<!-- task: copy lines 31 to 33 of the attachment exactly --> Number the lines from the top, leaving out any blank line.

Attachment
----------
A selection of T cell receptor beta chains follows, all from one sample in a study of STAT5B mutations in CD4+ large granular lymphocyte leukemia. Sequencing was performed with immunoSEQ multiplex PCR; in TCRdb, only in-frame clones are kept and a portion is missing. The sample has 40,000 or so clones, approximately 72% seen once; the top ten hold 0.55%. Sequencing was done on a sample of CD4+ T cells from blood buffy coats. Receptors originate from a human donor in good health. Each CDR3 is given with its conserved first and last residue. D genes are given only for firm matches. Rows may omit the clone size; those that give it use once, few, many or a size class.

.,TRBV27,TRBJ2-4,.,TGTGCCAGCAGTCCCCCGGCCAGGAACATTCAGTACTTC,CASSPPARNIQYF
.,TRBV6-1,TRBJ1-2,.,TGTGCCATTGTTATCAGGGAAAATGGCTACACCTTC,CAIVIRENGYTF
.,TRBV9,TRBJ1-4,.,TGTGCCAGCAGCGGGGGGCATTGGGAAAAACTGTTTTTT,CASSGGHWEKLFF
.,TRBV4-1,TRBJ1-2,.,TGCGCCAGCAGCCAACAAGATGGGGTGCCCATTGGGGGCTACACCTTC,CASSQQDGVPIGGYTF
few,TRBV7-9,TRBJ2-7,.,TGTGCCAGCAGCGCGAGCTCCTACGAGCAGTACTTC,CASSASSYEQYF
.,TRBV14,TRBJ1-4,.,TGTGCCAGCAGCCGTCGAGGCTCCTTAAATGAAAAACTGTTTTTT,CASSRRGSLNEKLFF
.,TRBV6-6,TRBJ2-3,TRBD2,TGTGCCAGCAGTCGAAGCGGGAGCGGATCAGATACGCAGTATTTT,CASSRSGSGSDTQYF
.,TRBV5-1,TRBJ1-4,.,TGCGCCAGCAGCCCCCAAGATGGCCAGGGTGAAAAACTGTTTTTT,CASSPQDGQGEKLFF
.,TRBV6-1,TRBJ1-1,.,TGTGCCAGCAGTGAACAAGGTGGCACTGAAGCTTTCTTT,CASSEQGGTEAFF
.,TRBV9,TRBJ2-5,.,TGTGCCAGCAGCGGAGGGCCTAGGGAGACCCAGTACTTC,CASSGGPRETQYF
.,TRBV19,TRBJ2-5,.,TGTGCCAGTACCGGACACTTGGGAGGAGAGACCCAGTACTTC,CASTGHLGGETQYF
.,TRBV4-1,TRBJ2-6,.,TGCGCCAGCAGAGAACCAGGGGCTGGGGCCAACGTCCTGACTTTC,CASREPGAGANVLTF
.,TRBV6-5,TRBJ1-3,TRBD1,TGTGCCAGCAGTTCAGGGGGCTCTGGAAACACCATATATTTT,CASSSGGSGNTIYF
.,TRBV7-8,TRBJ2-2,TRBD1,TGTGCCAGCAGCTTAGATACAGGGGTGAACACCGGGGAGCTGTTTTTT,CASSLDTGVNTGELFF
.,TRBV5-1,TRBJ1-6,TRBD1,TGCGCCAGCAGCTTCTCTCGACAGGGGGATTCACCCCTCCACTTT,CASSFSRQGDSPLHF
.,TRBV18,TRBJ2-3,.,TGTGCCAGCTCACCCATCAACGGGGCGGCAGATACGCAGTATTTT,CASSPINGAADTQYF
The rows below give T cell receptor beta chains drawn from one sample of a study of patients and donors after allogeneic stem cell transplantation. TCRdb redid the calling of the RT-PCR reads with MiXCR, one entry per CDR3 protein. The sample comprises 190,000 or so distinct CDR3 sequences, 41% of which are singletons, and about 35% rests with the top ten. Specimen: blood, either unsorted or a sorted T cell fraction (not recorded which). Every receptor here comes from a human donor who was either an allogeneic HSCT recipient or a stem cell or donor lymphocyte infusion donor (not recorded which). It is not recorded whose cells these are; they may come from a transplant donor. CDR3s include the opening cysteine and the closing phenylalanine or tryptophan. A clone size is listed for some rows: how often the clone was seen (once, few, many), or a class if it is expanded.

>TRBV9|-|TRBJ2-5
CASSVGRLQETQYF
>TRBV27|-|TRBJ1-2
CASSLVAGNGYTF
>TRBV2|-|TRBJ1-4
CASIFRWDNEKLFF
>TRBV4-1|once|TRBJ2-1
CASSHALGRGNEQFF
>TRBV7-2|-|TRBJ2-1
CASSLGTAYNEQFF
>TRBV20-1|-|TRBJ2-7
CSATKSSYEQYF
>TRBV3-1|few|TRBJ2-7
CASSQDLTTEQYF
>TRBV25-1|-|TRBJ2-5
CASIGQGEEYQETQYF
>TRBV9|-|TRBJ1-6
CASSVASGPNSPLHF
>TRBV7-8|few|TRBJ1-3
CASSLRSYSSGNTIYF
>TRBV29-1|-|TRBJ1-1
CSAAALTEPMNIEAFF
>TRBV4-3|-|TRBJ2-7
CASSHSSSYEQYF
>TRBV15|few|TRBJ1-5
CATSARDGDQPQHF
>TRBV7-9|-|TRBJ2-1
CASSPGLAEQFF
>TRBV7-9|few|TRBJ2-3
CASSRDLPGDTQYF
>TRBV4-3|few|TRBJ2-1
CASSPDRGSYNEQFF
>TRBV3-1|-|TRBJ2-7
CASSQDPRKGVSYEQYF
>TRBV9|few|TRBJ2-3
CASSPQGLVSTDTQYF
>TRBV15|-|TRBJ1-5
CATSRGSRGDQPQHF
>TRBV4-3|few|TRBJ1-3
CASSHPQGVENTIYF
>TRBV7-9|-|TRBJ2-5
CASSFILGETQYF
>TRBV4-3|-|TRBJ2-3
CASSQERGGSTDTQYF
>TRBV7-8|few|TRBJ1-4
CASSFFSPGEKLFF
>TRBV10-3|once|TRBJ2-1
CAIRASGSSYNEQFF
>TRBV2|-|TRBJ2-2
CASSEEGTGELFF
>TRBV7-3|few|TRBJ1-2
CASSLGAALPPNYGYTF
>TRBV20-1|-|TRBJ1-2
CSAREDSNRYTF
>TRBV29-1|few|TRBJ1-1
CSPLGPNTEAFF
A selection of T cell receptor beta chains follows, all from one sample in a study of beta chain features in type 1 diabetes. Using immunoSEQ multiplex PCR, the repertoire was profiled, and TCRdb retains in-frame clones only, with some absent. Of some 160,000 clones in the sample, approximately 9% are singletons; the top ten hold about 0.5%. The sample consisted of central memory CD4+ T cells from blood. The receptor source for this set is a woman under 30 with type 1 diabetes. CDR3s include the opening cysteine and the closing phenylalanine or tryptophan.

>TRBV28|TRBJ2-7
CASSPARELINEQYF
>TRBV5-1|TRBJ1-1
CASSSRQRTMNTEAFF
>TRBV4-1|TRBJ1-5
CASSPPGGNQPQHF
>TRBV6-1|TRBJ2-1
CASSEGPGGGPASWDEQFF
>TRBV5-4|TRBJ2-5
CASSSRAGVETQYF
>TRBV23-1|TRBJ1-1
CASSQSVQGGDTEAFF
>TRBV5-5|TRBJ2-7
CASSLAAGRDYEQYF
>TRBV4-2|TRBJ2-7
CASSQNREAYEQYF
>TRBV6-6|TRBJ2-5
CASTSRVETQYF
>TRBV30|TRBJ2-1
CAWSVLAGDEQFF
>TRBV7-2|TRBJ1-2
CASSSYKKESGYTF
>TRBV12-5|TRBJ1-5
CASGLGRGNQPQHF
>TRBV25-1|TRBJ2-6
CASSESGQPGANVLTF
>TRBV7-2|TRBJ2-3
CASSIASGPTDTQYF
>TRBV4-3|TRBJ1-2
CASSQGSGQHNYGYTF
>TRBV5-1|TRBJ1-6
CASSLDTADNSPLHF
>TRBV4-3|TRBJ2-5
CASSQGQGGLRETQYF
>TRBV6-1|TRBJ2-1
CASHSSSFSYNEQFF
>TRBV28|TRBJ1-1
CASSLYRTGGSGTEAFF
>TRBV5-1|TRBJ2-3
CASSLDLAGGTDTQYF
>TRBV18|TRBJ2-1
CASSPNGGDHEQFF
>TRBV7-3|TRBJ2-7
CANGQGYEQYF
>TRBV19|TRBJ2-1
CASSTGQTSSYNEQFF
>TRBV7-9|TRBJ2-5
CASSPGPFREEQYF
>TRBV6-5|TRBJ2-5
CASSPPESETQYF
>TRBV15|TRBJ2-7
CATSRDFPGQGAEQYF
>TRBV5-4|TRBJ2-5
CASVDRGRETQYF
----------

>TRBV3-1|few|TRBJ2-7
CASSQDLTTEQYF
>TRBV25-1|-|TRBJ2-5